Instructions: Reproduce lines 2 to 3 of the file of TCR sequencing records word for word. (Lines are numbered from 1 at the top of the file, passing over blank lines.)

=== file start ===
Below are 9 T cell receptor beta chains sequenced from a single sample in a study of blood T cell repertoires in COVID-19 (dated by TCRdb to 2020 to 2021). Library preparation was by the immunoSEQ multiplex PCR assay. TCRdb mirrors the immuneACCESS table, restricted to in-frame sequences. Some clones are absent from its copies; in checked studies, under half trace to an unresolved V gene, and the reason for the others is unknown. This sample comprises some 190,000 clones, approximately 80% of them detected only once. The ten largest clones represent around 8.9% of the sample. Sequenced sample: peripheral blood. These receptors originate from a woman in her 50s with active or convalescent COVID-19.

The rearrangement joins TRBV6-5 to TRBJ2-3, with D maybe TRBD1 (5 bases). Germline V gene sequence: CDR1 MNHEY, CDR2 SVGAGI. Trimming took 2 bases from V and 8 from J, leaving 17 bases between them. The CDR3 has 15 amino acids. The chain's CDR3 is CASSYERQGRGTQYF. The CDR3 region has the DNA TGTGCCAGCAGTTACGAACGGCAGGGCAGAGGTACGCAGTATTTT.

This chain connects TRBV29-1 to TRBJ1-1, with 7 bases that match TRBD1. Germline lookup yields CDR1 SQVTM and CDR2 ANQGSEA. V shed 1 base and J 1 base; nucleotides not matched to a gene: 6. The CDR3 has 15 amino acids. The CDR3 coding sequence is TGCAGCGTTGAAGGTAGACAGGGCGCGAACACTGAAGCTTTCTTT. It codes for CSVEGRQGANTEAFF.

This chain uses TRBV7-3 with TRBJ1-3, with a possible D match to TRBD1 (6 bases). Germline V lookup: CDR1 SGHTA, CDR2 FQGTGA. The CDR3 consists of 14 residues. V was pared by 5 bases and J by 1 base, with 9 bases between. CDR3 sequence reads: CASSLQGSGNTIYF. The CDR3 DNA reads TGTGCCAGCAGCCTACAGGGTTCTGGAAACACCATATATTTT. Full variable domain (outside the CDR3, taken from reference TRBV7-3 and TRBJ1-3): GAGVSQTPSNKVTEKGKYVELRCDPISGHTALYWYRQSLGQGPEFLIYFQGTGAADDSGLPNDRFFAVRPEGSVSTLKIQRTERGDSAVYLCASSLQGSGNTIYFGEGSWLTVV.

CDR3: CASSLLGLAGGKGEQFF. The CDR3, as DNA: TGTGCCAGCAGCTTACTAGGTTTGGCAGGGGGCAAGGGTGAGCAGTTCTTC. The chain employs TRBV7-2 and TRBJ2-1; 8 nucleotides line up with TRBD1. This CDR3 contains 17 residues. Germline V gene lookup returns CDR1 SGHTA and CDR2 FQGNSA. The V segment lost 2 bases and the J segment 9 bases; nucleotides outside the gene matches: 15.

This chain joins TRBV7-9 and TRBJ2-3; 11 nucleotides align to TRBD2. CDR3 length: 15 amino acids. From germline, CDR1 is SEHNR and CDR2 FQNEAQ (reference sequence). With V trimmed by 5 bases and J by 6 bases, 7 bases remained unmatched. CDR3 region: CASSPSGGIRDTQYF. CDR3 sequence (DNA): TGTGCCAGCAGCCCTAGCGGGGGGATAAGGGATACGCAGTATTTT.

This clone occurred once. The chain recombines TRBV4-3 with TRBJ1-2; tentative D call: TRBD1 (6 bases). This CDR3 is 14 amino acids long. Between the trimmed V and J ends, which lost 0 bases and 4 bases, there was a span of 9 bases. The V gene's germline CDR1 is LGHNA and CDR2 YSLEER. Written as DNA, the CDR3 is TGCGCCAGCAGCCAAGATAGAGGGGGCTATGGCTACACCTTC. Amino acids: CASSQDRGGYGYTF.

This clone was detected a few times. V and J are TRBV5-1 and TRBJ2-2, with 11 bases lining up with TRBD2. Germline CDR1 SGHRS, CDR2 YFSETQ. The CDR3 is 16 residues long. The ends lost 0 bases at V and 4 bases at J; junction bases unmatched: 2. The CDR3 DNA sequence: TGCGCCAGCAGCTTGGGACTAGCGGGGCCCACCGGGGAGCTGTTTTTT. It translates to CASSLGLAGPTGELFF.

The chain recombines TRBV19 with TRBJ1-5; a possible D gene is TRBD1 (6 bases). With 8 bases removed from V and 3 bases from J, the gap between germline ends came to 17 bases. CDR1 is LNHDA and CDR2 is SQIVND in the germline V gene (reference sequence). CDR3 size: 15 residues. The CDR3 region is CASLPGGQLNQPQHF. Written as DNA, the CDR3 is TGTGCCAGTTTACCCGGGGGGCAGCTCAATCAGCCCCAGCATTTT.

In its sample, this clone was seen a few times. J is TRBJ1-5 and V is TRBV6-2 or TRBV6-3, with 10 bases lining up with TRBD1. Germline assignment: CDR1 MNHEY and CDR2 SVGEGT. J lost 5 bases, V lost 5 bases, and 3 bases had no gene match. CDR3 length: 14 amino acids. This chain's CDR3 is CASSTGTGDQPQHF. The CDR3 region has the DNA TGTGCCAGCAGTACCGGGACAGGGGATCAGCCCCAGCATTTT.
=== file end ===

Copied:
The rearrangement joins TRBV6-5 to TRBJ2-3, with D maybe TRBD1 (5 bases). Germline V gene sequence: CDR1 MNHEY, CDR2 SVGAGI. Trimming took 2 bases from V and 8 from J, leaving 17 bases between them. The CDR3 has 15 amino acids. The chain's CDR3 is CASSYERQGRGTQYF. The CDR3 region has the DNA TGTGCCAGCAGTTACGAACGGCAGGGCAGAGGTACGCAGTATTTT.

This chain connects TRBV29-1 to TRBJ1-1, with 7 bases that match TRBD1. Germline lookup yields CDR1 SQVTM and CDR2 ANQGSEA. V shed 1 base and J 1 base; nucleotides not matched to a gene: 6. The CDR3 has 15 amino acids. The CDR3 coding sequence is TGCAGCGTTGAAGGTAGACAGGGCGCGAACACTGAAGCTTTCTTT. It codes for CSVEGRQGANTEAFF.